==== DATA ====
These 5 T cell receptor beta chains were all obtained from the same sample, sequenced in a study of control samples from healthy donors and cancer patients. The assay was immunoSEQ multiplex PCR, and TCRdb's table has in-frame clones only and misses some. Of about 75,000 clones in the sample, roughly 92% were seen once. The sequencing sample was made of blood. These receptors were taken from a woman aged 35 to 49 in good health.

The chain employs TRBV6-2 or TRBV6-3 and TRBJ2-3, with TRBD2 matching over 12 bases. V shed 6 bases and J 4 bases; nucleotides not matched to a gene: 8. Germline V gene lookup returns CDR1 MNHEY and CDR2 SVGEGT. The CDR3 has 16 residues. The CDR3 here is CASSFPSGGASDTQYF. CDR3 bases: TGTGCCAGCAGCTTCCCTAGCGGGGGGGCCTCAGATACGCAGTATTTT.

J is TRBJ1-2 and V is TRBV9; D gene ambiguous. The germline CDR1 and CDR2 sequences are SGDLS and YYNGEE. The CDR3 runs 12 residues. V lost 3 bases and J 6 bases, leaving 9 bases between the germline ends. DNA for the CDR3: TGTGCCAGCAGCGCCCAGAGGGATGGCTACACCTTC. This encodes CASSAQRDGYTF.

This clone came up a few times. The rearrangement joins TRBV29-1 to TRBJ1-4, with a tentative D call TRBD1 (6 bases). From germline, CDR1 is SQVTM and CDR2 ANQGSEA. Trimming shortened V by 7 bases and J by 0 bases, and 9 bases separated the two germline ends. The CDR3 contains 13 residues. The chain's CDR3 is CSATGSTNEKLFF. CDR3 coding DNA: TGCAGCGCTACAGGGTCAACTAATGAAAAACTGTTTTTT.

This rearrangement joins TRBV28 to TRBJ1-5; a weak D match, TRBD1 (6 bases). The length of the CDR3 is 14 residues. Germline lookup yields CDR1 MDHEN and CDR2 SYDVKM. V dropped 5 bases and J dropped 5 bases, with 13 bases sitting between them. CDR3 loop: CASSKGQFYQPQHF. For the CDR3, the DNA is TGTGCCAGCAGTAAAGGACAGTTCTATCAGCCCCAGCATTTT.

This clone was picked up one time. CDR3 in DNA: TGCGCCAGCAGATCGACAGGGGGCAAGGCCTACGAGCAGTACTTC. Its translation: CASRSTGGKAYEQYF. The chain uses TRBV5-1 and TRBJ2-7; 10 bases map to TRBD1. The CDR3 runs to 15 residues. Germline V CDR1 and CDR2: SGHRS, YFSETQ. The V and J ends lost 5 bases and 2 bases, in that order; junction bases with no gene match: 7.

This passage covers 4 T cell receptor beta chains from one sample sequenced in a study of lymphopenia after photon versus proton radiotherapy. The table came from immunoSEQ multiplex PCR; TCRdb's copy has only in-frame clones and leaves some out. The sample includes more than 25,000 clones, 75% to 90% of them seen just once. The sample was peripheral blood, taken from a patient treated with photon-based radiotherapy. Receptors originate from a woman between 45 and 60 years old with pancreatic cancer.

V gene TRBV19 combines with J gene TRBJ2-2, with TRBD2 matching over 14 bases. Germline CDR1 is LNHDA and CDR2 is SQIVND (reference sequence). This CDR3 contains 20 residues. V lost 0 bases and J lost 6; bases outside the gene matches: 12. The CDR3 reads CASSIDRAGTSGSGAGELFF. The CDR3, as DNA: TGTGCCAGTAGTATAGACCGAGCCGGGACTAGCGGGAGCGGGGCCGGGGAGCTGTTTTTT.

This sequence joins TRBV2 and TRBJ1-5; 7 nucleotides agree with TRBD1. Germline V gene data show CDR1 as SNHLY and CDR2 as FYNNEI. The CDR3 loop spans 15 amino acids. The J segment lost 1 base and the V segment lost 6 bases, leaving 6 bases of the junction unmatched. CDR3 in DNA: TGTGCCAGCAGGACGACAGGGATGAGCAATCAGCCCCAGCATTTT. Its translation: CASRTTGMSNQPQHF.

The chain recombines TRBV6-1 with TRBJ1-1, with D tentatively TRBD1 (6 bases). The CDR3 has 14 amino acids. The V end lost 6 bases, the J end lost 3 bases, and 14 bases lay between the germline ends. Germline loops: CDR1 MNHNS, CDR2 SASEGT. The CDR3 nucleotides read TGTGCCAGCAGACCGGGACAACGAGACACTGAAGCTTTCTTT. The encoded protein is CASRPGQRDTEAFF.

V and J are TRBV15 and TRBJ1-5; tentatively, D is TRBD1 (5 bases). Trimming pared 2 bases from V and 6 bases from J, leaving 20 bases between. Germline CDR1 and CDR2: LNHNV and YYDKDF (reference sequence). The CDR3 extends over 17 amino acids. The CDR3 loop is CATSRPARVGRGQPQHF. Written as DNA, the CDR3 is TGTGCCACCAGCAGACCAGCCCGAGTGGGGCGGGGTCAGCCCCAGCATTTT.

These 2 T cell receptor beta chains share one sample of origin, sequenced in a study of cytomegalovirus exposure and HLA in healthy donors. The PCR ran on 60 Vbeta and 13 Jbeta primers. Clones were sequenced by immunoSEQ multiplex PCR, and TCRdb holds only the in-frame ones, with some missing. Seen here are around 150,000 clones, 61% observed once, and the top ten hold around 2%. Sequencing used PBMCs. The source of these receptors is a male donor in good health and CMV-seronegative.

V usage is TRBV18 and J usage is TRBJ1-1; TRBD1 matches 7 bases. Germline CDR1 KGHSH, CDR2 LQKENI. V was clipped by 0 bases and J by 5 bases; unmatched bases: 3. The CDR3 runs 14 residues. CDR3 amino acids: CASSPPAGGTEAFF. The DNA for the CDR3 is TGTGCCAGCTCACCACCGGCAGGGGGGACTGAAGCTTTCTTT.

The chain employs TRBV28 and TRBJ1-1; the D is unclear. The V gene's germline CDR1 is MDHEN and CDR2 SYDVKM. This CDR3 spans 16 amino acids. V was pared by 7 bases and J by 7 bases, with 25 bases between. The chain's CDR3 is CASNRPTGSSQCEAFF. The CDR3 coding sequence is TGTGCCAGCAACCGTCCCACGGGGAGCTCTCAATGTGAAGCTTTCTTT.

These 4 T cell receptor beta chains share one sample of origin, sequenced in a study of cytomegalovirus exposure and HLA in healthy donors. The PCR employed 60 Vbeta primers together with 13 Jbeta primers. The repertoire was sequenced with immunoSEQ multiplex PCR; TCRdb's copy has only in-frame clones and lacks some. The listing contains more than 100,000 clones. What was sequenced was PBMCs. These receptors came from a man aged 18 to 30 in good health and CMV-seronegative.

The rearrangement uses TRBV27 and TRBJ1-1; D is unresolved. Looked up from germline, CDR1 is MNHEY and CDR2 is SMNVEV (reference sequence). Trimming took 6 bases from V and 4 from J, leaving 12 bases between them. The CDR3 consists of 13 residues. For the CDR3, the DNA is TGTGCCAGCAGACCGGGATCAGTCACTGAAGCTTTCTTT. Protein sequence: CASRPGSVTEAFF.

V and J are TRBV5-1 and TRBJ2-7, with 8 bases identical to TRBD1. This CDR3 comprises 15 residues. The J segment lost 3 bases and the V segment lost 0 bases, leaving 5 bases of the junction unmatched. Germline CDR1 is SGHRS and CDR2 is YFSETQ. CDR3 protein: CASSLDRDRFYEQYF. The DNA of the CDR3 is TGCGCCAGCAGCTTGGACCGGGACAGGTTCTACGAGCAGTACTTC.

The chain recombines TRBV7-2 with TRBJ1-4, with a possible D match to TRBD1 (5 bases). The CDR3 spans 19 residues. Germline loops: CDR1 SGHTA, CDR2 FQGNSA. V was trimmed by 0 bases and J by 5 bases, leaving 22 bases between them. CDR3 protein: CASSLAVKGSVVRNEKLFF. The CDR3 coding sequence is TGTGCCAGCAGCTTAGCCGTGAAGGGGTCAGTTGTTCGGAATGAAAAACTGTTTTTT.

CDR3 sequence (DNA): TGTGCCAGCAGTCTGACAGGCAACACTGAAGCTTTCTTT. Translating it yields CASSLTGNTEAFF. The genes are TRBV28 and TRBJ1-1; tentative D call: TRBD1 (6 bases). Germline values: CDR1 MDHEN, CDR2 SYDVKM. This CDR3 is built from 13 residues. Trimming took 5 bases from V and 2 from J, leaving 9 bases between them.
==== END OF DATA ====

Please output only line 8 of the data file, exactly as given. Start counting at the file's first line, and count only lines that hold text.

V gene TRBV19 combines with J gene TRBJ2-2, with TRBD2 matching over 14 bases. Germline CDR1 is LNHDA and CDR2 is SQIVND (reference sequence). This CDR3 contains 20 residues. V lost 0 bases and J lost 6; bases outside the gene matches: 12. The CDR3 reads CASSIDRAGTSGSGAGELFF. The CDR3, as DNA: TGTGCCAGTAGTATAGACCGAGCCGGGACTAGCGGGAGCGGGGCCGGGGAGCTGTTTTTT.